Tennessee Issues Sweeping New Hemp Regulations


Tennessee Issues Sweeping New Hemp Regulations

Last year, the Tennessee legislature passed a law that contained many new requirements for the hemp industry. As of July 1, 2024, that law is effective and Tennessee’s Department of Agriculture (the “department”) established new emergency regulations and a licensing program for businesses working with hemp derived cannabinoids. (The emergency regulations are also below in PDF format.) Businesses currently operating in the hemp-derived cannabinoid space in Tennessee, or those planning to do so in the future, should review these important changes and conform their business plans accordingly.

Importantly, under the new regulations, an “HDC product” means a product that contains or that is labeled to contain a hemp-derived cannabinoid and that is produced, marketed, or otherwise intended to be consumed orally (“ingestible”), inhaled (“inhalable”), or absorbed through the skin (“transdermal”). HDC products also include intermediate products intended for subsequent use as a component in a later finished ingestible, inhalable, or transdermal HDC product. Topical products mean products solely intended to be applied to the skin or hair and are not intended to be absorbed through transdermal application; topical products are not included within the definition of HDC product even if they contain a hemp-derived cannabinoid.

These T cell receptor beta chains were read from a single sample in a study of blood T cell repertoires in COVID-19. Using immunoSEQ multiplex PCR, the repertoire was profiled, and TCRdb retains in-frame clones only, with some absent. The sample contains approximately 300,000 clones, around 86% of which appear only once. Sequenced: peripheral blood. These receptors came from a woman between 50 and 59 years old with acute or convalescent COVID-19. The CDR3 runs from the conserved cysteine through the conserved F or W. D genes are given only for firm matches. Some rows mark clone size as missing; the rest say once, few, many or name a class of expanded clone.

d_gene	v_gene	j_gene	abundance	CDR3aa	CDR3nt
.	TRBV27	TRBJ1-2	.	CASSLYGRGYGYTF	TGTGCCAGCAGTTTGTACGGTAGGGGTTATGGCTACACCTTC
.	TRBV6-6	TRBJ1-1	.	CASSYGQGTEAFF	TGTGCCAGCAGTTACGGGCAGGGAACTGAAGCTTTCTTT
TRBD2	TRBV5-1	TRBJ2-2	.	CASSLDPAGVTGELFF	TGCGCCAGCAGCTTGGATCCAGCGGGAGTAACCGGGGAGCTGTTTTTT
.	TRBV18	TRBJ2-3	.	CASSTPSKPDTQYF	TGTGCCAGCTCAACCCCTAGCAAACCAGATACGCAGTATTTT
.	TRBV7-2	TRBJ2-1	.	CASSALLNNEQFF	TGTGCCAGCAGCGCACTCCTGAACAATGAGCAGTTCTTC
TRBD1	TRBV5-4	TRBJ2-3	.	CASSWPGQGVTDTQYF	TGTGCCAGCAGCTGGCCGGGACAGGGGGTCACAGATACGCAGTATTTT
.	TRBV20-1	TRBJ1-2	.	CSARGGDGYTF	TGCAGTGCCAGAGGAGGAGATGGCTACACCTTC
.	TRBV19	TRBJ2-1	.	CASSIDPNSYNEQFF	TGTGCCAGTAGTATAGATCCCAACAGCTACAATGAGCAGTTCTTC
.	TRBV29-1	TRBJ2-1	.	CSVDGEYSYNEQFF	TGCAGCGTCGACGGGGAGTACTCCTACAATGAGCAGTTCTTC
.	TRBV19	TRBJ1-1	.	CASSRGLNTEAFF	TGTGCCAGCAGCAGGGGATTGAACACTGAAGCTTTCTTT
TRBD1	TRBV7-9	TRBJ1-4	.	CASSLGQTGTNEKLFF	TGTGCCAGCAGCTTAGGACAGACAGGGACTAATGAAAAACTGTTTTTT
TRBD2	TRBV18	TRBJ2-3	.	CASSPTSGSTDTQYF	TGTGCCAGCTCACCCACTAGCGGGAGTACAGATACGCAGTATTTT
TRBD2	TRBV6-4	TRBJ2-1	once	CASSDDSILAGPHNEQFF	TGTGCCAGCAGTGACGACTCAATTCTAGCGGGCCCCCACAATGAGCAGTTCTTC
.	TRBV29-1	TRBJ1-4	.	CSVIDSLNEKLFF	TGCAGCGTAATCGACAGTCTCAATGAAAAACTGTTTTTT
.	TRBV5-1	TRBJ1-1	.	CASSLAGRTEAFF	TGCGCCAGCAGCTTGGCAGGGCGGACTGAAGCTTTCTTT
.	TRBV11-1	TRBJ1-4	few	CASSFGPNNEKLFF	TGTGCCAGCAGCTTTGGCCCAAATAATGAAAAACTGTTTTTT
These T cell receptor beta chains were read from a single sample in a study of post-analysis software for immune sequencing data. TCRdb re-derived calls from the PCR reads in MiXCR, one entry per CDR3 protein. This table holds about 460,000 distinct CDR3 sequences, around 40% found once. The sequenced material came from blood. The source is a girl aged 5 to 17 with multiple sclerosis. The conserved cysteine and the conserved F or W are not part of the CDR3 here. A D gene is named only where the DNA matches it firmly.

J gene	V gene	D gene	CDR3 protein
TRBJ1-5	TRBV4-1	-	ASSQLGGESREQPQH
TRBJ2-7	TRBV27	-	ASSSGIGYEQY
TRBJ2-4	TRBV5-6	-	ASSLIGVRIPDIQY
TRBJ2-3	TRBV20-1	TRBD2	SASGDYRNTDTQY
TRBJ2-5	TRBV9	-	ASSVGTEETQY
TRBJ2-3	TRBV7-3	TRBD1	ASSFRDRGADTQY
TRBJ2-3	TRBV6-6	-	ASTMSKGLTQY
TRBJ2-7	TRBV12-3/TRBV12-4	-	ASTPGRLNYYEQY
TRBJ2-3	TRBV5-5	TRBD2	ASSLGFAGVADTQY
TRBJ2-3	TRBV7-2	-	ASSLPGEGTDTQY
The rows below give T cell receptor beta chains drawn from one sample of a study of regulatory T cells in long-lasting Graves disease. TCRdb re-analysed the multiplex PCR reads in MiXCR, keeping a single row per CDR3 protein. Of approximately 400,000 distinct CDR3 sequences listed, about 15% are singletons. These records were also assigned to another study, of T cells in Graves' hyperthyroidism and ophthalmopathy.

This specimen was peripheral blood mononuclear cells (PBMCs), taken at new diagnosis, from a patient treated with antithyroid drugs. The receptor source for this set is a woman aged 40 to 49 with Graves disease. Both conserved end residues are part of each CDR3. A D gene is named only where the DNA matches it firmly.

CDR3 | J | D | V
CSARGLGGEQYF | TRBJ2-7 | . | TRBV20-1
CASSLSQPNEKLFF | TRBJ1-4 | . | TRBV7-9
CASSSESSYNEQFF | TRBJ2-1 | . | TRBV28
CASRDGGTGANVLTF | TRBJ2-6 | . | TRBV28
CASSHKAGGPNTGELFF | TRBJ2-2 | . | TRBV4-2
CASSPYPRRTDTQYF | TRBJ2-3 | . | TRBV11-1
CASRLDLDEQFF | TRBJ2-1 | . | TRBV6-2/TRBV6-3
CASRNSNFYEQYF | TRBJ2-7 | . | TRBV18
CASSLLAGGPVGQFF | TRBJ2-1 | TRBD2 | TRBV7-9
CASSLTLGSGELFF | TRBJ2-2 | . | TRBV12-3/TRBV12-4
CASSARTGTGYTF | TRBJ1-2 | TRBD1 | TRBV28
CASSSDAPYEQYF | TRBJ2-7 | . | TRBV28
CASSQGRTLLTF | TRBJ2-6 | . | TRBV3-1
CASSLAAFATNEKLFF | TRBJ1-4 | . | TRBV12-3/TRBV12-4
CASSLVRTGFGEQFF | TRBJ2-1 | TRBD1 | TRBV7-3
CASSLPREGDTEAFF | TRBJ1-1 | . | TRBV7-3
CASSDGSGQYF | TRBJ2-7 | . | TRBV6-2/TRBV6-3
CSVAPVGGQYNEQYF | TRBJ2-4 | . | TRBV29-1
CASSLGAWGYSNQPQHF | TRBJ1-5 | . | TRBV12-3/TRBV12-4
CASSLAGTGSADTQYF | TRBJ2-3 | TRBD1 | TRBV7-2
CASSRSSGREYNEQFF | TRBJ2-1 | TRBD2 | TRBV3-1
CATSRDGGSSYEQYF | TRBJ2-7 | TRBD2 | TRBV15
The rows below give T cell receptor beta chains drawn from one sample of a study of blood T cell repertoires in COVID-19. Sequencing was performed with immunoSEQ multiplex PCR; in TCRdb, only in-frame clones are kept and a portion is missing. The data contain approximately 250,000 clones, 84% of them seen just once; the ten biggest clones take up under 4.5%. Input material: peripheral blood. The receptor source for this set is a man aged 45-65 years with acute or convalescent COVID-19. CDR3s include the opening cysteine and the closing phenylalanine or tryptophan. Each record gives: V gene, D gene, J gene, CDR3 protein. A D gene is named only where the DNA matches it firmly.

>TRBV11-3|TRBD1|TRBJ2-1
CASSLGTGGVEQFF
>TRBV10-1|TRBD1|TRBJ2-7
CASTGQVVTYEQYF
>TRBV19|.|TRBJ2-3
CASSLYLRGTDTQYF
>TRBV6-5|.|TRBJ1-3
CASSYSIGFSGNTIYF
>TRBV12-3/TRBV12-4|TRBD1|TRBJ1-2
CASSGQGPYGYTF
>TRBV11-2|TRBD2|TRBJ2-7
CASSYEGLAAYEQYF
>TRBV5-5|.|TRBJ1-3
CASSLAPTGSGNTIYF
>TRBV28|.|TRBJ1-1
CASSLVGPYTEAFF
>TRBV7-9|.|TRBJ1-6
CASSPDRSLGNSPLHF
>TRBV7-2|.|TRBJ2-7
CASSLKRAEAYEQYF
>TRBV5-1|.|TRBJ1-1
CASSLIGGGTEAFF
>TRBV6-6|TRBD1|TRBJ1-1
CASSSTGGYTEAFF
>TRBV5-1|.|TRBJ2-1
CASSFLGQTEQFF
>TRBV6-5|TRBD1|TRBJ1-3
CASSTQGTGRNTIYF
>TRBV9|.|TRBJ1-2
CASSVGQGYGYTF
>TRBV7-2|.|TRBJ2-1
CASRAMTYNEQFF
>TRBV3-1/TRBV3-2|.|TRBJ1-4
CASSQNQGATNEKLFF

THCa Restricted

Although Tennessee has a reputation as being a friendly state for THCa hemp flower, the emergency regulations confirm that it is not lawful in the state if the total THC exceeds 0.3%: 

Tetrahydrocannabinolic acid (THCa):

I. HDC products in commerce to an HOC product licensee (post­ decarboxylation THC values 5%);

II. HDC products in commerce to any person who is not an HOC product licensee (post-decarboxylation THC values 0.3%)

Licensing Requirements

The department’s licensing program opened on July 1, 2024 for retailers and suppliers of hemp-derived cannabinoid products. Licensing information, including the digital application form, is available on the department’s website. From July 1 until September 30, 2024, the department will issue licenses and conduct outreach to businesses to provide education about requirements. Department officials will then begin enforcement of license requirements on October 1, 2024.

According to the new regulations, an HDC product license is required per person per location for any person who manufactures or distributes an HDC product in commerce. Previously, in Tennessee law, “Manufacture” meant to compound, blend, extract, infuse, cook, or otherwise make or prepare products containing a hemp-derived cannabinoid, including the processes of extraction, infusion, packaging, repackaging, labeling, and relabeling of products containing a hemp-derived cannabinoid.” Now, under these new regulations, “Manufacture”, also includes any action that transforms cannabis physically or chemically beyond its principal form as a farm product or that filters, cleans, or trims that product to isolate any of its particular parts or components. “Distribute” means to transport or to introduce into commerce and includes delivery for sale or manufacturing or holding for subsequent sale or manufacturing.